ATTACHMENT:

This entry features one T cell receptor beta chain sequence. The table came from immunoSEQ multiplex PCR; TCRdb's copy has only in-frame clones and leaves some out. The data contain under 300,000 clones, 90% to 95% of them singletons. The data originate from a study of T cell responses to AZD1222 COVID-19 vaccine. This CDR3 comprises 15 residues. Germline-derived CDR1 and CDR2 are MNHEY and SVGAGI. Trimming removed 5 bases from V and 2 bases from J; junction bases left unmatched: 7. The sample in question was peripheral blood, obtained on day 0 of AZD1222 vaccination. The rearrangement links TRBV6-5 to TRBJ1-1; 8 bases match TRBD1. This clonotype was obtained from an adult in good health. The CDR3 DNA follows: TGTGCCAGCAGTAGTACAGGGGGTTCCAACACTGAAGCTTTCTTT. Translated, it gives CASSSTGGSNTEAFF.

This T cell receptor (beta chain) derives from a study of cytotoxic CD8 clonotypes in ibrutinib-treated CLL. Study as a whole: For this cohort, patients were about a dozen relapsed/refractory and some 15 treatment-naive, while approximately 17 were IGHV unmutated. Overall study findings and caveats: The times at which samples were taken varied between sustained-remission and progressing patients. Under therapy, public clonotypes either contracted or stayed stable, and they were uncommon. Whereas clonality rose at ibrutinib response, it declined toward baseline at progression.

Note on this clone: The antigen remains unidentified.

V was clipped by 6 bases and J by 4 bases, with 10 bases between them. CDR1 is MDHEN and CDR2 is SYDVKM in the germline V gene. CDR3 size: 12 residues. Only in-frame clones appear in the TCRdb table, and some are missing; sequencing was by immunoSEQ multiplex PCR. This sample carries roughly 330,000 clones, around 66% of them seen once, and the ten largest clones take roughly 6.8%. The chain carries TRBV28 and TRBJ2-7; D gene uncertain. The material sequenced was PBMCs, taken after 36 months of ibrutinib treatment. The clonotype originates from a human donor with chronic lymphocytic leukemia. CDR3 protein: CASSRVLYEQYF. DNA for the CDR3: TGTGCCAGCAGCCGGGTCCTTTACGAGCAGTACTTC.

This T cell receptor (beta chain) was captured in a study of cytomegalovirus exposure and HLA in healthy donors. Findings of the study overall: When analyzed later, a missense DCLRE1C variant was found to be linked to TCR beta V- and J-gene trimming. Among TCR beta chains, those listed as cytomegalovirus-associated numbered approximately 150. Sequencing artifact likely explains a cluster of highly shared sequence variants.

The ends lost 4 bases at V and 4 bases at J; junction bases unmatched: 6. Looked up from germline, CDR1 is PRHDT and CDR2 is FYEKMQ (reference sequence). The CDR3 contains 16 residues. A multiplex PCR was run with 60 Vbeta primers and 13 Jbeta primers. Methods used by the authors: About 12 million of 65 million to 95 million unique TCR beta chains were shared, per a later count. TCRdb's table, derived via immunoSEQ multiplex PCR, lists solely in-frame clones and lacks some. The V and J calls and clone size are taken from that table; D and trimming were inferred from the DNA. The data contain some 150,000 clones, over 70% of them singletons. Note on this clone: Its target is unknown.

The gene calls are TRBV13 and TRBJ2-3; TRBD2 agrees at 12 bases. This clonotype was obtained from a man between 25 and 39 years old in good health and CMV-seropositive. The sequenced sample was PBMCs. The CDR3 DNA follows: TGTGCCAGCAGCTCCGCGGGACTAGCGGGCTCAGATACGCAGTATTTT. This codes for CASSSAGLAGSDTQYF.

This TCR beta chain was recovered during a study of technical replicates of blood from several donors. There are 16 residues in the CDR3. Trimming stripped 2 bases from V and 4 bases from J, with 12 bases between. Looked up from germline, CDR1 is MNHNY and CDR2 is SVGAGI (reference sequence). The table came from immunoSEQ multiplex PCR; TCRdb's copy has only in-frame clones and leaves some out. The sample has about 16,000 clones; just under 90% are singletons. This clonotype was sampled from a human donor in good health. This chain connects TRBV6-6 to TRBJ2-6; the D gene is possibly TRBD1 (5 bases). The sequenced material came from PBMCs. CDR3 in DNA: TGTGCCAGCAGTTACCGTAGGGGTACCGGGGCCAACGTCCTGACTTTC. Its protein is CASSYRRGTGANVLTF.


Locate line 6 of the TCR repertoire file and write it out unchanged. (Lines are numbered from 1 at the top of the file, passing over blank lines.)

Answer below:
The ends lost 4 bases at V and 4 bases at J; junction bases unmatched: 6. Looked up from germline, CDR1 is PRHDT and CDR2 is FYEKMQ (reference sequence). The CDR3 contains 16 residues. A multiplex PCR was run with 60 Vbeta primers and 13 Jbeta primers. Methods used by the authors: About 12 million of 65 million to 95 million unique TCR beta chains were shared, per a later count. TCRdb's table, derived via immunoSEQ multiplex PCR, lists solely in-frame clones and lacks some. The V and J calls and clone size are taken from that table; D and trimming were inferred from the DNA. The data contain some 150,000 clones, over 70% of them singletons. Note on this clone: Its target is unknown.